Read full article: doi.org/10.1016/j.eclinm.2020.100681  

Eating too much junk food has been linked with poor sleep quality in teens, a UQ -led study has found. Frequent consumption of soft drinks and fast food was strongly associated with sleep disturbance in adolescents around the world. Overall, 7.5 per cent of adolescents reported stress-related sleep disturbance, which was more common among females than males. Frequent consumption of soft drinks more than three times a day, and fast foods more than four days per week, were significantly associated with sleep disturbance in all but low-income countries. 

Data were collected from the World Health Organization’s Global School-based Health Surveys between 2009 and 2016, which included 175,261 students aged 12 to 15 years from 64 low, middle, and high income countries across South East Asia, Africa, parts of South America and the Eastern Mediterranean.    

The findings are of particular concern as poor quality sleep adversely impacts on adolescent wellbeing and cognitive development. The targeting of these unhealthy behaviours needs to be a priority of policies and planning. As stress-related sleep disturbance was more common among girls than boys, girls should be a priority target group for associated interventions that could target stress management and sleep quality. Creating school environments to limit access to carbonated soft drinks and fast foods, and introducing a sugar tax to lessen the sales of soft drinks may be beneficial. Family can also be instrumental in promoting healthy eating as the adoption and maintenance of children's dietary behaviours are influenced by their familial environments.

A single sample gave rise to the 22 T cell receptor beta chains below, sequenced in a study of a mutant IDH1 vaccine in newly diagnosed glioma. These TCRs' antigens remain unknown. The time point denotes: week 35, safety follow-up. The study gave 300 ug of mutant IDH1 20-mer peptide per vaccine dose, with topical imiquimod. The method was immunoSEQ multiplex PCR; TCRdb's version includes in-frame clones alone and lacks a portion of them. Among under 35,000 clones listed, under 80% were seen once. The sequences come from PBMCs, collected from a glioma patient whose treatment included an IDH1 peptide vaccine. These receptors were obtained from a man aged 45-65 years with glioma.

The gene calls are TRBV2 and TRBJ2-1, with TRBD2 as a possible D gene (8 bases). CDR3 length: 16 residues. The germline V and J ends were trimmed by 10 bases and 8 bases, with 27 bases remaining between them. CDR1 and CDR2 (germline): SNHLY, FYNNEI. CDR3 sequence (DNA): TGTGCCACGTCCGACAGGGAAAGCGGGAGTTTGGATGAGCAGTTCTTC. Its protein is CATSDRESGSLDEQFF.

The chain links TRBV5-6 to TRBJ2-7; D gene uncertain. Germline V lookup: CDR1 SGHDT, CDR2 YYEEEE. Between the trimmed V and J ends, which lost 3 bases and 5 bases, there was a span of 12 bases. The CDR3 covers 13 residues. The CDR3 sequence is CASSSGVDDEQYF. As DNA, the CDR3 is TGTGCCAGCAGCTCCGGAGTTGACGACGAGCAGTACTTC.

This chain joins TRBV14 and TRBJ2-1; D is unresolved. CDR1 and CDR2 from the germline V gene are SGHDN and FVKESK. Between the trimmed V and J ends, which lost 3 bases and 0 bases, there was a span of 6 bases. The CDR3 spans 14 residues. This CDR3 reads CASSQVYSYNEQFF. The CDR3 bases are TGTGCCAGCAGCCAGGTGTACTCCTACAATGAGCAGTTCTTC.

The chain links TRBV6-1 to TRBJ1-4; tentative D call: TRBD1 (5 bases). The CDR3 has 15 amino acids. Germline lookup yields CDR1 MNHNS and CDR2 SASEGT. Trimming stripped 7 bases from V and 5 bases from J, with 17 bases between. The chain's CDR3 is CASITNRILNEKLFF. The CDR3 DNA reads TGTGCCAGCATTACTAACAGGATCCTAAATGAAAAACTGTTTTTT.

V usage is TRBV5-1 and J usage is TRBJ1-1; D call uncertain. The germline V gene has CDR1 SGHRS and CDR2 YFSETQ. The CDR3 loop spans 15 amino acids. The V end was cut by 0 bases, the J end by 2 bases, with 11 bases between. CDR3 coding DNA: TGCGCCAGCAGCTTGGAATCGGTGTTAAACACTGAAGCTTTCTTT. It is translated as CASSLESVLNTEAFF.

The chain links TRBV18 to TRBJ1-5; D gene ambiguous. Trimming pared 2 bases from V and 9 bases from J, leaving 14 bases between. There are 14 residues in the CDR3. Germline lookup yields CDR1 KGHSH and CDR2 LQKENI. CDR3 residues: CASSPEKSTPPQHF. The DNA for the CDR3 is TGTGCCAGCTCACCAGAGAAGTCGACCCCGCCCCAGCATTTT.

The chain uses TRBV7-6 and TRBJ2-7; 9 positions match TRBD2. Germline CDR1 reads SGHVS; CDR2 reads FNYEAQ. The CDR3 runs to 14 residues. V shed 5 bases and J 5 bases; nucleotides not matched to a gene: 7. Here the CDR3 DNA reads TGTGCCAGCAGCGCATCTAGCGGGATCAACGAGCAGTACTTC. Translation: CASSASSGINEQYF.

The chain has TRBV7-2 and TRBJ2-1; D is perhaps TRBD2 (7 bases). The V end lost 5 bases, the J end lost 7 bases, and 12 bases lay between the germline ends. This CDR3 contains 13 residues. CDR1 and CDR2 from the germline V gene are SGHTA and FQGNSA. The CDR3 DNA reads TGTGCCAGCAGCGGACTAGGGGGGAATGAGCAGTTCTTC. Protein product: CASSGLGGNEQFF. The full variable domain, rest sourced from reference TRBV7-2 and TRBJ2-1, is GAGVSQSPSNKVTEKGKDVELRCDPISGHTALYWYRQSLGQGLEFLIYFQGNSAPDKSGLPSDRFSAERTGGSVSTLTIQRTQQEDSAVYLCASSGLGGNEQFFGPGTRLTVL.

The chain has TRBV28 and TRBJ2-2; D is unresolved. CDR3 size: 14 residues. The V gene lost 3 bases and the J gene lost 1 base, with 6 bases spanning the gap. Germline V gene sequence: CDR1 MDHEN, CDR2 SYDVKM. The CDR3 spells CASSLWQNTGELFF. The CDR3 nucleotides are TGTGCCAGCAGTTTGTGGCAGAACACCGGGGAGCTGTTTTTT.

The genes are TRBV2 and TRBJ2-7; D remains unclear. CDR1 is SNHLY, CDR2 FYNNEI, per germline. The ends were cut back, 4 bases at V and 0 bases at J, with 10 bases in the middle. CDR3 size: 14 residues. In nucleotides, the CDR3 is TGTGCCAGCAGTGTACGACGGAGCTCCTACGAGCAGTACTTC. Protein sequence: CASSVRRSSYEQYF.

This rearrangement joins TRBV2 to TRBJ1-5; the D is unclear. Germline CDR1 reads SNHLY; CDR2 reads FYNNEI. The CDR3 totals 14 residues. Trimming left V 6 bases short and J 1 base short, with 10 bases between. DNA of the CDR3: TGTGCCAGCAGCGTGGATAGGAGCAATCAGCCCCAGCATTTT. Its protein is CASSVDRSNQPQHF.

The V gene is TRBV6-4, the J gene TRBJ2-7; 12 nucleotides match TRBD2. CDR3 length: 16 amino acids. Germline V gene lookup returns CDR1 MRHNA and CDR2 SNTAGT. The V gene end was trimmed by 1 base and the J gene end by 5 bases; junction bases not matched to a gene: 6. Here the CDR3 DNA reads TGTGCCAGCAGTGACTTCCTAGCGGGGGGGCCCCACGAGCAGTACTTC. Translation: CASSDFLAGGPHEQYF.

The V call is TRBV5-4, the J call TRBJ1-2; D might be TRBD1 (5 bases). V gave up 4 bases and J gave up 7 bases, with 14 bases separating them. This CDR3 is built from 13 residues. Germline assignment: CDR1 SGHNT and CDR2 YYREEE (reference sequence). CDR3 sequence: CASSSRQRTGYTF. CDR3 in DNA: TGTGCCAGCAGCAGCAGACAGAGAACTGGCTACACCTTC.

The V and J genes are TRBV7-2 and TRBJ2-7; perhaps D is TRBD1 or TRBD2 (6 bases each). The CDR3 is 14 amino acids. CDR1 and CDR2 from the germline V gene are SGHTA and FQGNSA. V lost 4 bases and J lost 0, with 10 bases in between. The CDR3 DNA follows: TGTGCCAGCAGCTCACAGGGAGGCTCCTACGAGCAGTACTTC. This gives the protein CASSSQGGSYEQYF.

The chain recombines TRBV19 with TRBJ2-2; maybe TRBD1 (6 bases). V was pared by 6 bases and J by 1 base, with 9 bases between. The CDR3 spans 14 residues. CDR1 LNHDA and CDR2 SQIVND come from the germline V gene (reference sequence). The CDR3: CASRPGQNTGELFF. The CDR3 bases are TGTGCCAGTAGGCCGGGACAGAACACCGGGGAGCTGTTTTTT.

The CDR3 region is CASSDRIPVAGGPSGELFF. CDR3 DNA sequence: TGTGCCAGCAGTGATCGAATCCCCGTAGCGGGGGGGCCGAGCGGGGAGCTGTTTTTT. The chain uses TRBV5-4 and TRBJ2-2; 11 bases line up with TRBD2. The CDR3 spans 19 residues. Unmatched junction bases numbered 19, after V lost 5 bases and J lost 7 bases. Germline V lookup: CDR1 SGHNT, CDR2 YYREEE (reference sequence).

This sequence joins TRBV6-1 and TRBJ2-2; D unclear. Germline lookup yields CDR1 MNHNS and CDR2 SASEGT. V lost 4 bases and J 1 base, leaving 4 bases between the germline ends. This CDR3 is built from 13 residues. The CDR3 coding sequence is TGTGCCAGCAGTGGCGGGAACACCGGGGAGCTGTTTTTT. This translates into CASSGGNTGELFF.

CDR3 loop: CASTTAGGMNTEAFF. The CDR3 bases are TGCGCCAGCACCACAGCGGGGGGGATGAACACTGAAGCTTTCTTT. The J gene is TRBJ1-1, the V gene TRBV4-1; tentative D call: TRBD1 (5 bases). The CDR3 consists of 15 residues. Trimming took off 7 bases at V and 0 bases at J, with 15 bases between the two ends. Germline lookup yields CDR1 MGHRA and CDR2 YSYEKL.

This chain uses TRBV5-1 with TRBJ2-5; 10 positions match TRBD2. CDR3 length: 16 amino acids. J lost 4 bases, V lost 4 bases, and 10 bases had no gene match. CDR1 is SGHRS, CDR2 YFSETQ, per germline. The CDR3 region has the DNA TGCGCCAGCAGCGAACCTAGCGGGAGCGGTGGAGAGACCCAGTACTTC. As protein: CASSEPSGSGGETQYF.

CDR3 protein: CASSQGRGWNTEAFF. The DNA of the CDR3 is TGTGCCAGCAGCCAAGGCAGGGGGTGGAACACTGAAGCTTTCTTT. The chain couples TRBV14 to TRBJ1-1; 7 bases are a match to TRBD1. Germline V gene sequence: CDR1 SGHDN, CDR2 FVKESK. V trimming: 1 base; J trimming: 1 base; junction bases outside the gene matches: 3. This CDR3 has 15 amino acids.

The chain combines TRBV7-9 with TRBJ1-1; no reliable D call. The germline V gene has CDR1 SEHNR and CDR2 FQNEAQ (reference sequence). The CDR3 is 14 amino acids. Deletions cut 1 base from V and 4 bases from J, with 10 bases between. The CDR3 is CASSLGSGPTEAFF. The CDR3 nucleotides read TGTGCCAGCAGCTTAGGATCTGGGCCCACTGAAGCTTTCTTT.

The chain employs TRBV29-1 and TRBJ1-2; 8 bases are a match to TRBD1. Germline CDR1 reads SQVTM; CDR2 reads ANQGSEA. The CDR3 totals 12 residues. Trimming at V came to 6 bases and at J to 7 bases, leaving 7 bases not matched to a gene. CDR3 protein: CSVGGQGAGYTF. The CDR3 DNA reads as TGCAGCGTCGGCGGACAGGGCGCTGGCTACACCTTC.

Translating Evidence-Based Guidelines into Practice—Are We Getting It Right? A Multi-Centre Prospective International Audit of Nutrition Care in Patients with Foregut Tumors (INFORM) 

Findlay M, Bauer, JD, Dhaliwal R, de van der Schueren M, Laviano A, Widaman A, Martin L, Day AG, Gramlich LM, Translating Evidence-Based Guidelines into Practice—Are We Getting It Right? A Multi-Centre Prospective International Audit of Nutrition Care in Patients with Foregut Tumors (INFORM). Nutrients 2020, 12, 3808. 

Read full article: doi.org/10.3390/nu12123808  

Malnutrition is highly prevalent in patients with foregut tumors comprising head and neck (HNC) and esophageal (EC) cancers, negatively impacting outcomes. This study describes and evaluates current international nutrition care practices compared with the best-available evidence for patients with foregut tumors who are at high risk of malnutrition.